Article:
Co-creator Greg Daniels told Uproxx, "He was not supposed to be a series regular. ... That was another example of changing the characters from what you initially conceived of them to try to take advantage of something good that fell in your lap."
11. At first, Breaking Bad series creator Vince Gilligan planned to kill off Jesse Pinkman in Season 1, Episode 9. However, two episodes in, production decided it "would be a huge, colossal mistake to kill off Jesse" because of how great an actor Aaron Paul was.
Another contributing factor was the writers strike of 2007–2008, which cut their show from nine episodes to seven.
12. In the Barry pilot, NoHo Hank was supposed to die when Barry shoots the car. However, series co-creators Alec Berg and Bill Hader loved Anthony Carrigan's portrayal so much that they said to each other, "We'd be insane to kill that guy. He's so funny."
13. On The O.C., Summer Roberts "wasn't a series regular in the pilot and she had three lines and one of them was, 'I have to pee, do you have to pee?'...but [Rachel Bilson] really sold that line and got it in all of its complexity." So, series creator Josh Schwartz kept making her role bigger.
He told Entertainment Weekly, "Over the course of the first six episodes, the more we gave her to do, the more she was really knocking it out of the park, so after the Tijuana episode, she was made a series regular."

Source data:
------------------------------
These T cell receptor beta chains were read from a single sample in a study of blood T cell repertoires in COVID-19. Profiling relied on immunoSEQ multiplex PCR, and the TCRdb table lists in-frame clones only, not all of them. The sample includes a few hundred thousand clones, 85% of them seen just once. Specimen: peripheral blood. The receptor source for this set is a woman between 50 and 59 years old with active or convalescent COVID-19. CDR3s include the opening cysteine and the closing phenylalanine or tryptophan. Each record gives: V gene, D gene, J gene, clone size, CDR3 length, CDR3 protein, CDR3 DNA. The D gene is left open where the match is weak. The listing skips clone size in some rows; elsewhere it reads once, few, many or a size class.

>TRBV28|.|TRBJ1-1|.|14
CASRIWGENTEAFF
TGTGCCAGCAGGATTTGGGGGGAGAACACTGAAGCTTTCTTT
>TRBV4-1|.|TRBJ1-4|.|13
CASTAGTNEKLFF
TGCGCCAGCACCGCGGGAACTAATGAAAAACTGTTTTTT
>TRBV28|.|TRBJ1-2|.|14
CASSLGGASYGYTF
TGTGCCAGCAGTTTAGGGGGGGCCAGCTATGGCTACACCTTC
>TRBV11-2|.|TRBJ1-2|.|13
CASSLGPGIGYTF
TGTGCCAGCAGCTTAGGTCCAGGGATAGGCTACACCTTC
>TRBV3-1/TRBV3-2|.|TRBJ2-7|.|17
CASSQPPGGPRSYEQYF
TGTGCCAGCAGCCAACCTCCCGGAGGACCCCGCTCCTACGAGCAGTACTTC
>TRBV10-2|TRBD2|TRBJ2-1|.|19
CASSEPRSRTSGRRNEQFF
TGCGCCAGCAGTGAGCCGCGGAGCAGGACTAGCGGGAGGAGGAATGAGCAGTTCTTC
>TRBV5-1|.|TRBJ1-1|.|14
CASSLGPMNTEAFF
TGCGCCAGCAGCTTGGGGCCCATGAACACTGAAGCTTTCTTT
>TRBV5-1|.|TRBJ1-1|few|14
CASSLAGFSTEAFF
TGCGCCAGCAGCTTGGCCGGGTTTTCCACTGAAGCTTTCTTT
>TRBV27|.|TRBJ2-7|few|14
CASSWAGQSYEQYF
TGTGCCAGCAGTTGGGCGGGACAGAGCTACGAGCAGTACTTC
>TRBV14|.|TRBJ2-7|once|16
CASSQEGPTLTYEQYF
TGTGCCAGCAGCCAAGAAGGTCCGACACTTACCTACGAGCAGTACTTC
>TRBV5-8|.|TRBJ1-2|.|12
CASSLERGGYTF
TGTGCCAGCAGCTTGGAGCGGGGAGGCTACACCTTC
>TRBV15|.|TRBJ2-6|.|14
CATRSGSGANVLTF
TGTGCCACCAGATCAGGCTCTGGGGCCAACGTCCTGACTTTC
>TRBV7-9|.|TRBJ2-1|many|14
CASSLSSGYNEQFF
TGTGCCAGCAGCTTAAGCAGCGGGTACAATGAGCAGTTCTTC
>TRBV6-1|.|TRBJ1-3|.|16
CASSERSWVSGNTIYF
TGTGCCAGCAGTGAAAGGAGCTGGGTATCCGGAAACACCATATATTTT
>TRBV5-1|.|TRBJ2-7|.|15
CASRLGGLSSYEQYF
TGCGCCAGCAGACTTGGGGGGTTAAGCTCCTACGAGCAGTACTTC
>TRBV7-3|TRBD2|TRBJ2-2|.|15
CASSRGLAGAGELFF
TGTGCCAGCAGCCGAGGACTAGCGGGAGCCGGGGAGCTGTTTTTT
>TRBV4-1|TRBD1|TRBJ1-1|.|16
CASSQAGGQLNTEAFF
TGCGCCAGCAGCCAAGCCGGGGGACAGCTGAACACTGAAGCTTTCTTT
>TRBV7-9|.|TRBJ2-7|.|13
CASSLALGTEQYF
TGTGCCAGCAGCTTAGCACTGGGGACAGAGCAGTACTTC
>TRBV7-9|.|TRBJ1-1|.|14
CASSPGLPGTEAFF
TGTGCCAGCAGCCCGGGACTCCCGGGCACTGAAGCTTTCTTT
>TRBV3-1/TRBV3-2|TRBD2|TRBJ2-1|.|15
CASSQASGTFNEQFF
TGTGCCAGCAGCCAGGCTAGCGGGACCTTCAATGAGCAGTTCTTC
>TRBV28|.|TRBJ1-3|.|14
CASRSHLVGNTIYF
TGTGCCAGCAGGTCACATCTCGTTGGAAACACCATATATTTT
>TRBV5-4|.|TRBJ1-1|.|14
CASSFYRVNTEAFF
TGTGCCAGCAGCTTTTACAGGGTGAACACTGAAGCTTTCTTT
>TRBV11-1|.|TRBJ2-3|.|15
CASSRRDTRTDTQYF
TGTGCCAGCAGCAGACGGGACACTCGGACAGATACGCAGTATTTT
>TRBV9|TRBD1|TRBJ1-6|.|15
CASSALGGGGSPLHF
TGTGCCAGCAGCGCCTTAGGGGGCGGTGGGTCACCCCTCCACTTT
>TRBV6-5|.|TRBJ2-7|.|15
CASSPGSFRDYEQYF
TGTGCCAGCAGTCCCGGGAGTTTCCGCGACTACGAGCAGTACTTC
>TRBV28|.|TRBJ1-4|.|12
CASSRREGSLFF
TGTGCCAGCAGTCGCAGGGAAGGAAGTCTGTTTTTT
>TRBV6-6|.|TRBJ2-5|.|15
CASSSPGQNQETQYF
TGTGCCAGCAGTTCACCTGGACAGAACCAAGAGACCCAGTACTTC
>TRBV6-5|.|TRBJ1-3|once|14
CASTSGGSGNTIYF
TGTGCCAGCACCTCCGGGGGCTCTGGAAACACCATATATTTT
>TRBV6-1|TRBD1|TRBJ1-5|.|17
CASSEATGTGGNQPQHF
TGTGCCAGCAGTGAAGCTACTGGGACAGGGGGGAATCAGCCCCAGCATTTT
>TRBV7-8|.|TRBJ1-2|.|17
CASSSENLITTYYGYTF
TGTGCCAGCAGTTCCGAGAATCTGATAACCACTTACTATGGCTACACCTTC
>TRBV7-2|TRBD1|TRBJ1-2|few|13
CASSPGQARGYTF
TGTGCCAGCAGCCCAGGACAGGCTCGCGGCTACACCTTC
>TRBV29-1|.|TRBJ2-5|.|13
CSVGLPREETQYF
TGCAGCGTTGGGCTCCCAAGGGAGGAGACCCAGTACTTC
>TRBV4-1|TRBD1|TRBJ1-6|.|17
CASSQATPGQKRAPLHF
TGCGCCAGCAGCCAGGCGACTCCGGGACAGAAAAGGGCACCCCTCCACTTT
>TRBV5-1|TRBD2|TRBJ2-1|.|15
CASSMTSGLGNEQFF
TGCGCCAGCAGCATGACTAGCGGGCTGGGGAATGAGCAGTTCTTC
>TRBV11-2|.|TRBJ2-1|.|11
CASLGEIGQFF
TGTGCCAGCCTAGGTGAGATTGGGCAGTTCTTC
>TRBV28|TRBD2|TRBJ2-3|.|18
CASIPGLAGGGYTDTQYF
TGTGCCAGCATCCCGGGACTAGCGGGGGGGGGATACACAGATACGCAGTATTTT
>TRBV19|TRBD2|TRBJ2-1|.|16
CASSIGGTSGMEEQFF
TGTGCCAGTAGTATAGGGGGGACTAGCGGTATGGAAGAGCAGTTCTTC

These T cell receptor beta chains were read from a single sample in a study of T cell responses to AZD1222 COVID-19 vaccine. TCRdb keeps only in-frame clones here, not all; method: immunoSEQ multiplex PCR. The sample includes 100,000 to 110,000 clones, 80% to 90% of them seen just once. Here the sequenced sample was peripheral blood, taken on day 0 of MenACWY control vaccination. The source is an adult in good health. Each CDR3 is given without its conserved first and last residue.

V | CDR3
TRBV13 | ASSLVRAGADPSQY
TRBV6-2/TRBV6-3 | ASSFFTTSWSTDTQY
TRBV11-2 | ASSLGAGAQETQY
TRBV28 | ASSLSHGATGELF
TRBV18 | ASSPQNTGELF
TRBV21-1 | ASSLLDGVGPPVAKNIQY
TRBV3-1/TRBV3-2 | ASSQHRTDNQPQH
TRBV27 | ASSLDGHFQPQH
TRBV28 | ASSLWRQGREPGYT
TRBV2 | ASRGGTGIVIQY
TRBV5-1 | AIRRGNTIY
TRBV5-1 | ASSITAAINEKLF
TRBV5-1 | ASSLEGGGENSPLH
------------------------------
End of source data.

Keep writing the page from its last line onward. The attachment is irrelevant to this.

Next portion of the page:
14. When Nelsan Ellis was cast as Lafayette Reynolds on True Blood, he was given a contract "for one season as a recurring character." He didn't expect to stay on the show long because his character dies in the books, but "all of a sudden, Lafayette was in every episode." After six episodes, his costar Rutina Wesley told him, "I don't think they can get rid of you."
Series creator Allan Ball told the Philadelphia Inquirer, "Nelsan's performance definitely brought him to life in a way that made me realize we could never kill this character the way he dies in the books."
15. And finally, Jack Shephard was killed off in the original Lost pilot. However, after the writers delivered their script, "certain parties" told them, "Look, you spent half of the show making us fall in love with this doctor character and then you kill him off. ... We want you to at least consider not doing it."
Series co-creator Damon Lindelof told Nightline, "There was no ultimatum, but we started having conversations amongst ourselves saying like, 'All right. This obviously will radically affect the second half of the pilot that we've written but they sort of do have a point.'"
Co-creator J.J. Abrams added, "This was the consensus that we were hearing, and I still wasn't convinced because I loved doing something that was so crazy and dramatic. And then I showed the script to Greg Grunberg, who is my oldest friend, from kindergarten, and he's an actor. ... I showed him the script, and he read it and he called back and he said that he loved the script, except he was furious at us that we killed this character. So I ended up casting Greg as the pilot who gets killed. I killed Greg instead."